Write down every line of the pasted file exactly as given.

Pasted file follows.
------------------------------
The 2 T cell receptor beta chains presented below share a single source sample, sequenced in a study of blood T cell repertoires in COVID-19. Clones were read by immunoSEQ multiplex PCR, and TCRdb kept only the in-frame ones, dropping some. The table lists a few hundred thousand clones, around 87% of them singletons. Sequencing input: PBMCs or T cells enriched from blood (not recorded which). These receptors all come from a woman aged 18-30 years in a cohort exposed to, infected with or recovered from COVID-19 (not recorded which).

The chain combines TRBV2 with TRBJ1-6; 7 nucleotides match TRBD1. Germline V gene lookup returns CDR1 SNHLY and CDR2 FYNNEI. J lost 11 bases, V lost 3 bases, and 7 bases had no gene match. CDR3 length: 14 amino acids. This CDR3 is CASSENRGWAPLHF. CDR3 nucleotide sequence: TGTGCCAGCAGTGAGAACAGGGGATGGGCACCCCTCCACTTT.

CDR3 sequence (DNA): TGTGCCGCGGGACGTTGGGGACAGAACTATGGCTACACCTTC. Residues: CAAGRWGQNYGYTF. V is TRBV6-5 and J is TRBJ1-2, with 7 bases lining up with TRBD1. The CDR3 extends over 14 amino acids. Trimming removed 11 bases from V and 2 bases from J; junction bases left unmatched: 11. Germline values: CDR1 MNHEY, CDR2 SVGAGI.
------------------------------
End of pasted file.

The 2 T cell receptor beta chains presented below share a single source sample, sequenced in a study of blood T cell repertoires in COVID-19. Clones were read by immunoSEQ multiplex PCR, and TCRdb kept only the in-frame ones, dropping some. The table lists a few hundred thousand clones, around 87% of them singletons. Sequencing input: PBMCs or T cells enriched from blood (not recorded which). These receptors all come from a woman aged 18-30 years in a cohort exposed to, infected with or recovered from COVID-19 (not recorded which).

The chain combines TRBV2 with TRBJ1-6; 7 nucleotides match TRBD1. Germline V gene lookup returns CDR1 SNHLY and CDR2 FYNNEI. J lost 11 bases, V lost 3 bases, and 7 bases had no gene match. CDR3 length: 14 amino acids. This CDR3 is CASSENRGWAPLHF. CDR3 nucleotide sequence: TGTGCCAGCAGTGAGAACAGGGGATGGGCACCCCTCCACTTT.

CDR3 sequence (DNA): TGTGCCGCGGGACGTTGGGGACAGAACTATGGCTACACCTTC. Residues: CAAGRWGQNYGYTF. V is TRBV6-5 and J is TRBJ1-2, with 7 bases lining up with TRBD1. The CDR3 extends over 14 amino acids. Trimming removed 11 bases from V and 2 bases from J; junction bases left unmatched: 11. Germline values: CDR1 MNHEY, CDR2 SVGAGI.